From the foregoing discussion, it is desirable to determine travel behaviour of a vehicle between two sensor stations such as parking areas.

SUMMARY

A framework for identifying parking areas from vehicle trajectory data is described herein. In accordance with one aspect, the framework includes a computer-implemented method. The method includes providing vehicle trajectory data collected from a sensor network having a plurality of sensor stations for detecting vehicles. The sensor stations of the sensor network are distributed in a geographical area of interest. The vehicle trajectory data is stored as vehicle trajectory data records in a vehicle trajectory table. A vehicle trajectory data record of the vehicle trajectory data includes a vehicle id identifying the vehicle detected, a sensor station id identifying the sensor station detecting the vehicle, and a captured time which is the time that the sensor station detected the vehicle. The vehicle trajectory data records are pre-processed to generate a tracking table of vehicles. The tracking table is stored in a data model of an analyzer of an analysis system. The data model is analyzed to determine an interstation parking area between first and second sensor stations of interest based on input parameters from a user.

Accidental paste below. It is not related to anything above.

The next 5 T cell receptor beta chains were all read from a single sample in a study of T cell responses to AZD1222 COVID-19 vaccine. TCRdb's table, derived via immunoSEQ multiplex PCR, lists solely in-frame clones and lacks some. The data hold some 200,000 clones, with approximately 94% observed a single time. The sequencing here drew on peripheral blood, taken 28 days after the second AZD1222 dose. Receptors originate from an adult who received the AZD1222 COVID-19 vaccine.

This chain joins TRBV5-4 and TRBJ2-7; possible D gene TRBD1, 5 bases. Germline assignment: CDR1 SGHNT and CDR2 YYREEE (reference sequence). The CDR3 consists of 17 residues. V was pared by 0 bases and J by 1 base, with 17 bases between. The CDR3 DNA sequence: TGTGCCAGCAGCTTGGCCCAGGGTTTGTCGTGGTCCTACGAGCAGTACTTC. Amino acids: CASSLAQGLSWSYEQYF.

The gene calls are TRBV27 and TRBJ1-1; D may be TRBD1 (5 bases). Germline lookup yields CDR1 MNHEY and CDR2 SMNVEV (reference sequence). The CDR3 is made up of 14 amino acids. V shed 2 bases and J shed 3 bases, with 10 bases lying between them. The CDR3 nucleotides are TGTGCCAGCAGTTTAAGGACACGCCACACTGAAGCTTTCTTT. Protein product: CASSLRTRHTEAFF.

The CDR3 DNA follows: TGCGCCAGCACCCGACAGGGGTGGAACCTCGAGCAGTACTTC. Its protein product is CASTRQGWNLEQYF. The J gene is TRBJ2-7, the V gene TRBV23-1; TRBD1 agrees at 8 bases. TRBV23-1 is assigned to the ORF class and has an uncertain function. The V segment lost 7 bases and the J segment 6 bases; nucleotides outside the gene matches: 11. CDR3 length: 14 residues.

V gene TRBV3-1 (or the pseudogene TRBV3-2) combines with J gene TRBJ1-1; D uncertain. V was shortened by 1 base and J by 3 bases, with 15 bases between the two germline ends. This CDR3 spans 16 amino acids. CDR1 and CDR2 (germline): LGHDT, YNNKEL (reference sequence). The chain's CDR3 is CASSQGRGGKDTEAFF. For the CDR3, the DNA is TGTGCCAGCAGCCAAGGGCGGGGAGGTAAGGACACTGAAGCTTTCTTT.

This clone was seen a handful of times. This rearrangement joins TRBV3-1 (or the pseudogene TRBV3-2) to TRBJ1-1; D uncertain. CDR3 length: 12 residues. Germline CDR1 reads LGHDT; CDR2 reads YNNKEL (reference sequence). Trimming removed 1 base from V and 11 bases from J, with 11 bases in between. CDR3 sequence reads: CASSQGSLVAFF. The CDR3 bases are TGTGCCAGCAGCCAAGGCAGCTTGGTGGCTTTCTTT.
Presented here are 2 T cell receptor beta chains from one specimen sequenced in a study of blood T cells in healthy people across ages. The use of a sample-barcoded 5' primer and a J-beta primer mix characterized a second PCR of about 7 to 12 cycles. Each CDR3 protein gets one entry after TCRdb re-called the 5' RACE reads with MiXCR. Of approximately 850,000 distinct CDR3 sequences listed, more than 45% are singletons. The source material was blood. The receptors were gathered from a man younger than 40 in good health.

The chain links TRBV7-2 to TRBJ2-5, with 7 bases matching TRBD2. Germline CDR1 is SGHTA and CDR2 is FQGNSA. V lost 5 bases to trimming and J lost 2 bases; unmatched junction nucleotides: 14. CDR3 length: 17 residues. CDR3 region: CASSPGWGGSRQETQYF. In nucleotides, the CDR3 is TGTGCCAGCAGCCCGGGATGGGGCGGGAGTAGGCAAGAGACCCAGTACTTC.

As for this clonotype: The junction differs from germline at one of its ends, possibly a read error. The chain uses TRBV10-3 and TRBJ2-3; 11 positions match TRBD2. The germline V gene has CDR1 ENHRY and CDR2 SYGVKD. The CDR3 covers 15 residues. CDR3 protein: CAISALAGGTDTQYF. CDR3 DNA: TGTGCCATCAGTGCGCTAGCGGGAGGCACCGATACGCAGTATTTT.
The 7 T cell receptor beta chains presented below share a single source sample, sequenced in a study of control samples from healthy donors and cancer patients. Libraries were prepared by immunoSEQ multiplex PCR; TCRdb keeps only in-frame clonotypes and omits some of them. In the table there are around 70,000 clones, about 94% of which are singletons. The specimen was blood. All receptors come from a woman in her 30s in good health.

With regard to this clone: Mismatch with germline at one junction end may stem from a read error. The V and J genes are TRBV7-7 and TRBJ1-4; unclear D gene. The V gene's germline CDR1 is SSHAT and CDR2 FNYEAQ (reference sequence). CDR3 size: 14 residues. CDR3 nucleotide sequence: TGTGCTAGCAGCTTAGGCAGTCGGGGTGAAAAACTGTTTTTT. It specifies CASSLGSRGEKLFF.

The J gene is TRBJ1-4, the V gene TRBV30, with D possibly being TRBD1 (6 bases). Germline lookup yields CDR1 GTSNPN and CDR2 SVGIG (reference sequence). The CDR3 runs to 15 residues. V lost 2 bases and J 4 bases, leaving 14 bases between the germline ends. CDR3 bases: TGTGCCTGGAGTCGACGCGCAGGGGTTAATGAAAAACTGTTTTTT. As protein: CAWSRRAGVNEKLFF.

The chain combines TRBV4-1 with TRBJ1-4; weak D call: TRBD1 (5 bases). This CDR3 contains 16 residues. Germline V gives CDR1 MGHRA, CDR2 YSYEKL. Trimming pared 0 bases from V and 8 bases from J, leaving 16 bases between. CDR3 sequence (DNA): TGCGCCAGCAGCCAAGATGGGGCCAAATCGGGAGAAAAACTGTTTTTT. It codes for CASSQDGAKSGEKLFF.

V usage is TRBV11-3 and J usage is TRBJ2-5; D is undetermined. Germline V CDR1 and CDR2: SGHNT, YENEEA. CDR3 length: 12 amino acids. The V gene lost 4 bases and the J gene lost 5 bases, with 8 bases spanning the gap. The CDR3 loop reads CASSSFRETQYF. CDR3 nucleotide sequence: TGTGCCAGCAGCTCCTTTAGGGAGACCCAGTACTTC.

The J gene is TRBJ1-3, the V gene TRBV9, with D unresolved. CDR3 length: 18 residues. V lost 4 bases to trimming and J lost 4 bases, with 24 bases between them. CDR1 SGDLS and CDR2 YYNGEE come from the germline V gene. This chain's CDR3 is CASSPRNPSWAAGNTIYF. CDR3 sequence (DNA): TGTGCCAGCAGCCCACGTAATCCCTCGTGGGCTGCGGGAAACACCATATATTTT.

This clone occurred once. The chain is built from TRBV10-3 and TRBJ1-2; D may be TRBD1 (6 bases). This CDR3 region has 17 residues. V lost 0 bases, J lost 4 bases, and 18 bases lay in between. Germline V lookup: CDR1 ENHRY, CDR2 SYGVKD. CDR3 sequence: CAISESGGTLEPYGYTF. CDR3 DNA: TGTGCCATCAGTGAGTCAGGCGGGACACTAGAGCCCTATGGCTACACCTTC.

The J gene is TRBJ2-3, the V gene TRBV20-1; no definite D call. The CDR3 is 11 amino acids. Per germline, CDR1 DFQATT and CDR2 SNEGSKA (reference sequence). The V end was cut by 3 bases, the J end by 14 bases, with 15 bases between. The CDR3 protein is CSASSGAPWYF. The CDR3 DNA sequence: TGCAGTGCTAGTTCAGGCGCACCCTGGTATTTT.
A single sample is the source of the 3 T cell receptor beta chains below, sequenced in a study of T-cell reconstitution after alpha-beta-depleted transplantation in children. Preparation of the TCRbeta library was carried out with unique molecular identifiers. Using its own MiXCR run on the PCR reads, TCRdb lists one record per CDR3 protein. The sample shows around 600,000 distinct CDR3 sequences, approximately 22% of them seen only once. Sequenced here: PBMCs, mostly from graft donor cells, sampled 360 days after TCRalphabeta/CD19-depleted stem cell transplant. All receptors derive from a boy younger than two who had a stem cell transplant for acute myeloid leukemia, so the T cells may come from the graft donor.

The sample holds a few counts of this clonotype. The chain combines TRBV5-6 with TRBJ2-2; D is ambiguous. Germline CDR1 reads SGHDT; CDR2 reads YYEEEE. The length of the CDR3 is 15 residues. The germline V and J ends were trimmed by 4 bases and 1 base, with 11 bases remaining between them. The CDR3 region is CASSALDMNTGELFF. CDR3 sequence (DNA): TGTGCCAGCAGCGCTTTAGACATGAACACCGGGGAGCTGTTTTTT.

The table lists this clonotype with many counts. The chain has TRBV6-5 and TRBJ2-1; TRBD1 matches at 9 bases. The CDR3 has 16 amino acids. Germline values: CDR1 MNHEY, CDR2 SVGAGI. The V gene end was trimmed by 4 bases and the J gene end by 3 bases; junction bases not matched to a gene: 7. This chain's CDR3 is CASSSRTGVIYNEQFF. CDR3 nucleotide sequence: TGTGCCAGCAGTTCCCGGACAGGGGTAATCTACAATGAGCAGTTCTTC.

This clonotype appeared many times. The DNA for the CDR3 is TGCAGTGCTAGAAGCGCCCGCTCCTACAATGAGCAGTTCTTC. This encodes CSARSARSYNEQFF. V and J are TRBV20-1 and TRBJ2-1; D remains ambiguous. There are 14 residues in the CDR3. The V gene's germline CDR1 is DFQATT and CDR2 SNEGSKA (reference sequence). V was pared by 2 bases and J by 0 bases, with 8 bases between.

In another aspect, a parking area analysis system is disclosed. The system includes a data storage module for storing a vehicle trajectory table. The vehicle trajectory table includes vehicle trajectory data records collected from a sensor network having a plurality of sensor stations for detecting vehicles. The sensor stations of the sensor network are distributed in a geographical area of interest. A vehicle trajectory data record includes a vehicle id identifying the vehicle detected, a sensor station id identifying the sensor station detecting the vehicle, and a captured time which is the time that the sensor station detected the vehicle. The system includes a pre-processor for analyzing the vehicle trajectory data set to generate a tracking table of vehicles. The tracking table is stored in a data model. The system includes an analyzer for analyzing the data model to determine an interstation parking area between first and second sensor stations of interest based on input parameters from a user. The parking area is disposed within a convex hull surrounding the first and second sensor stations.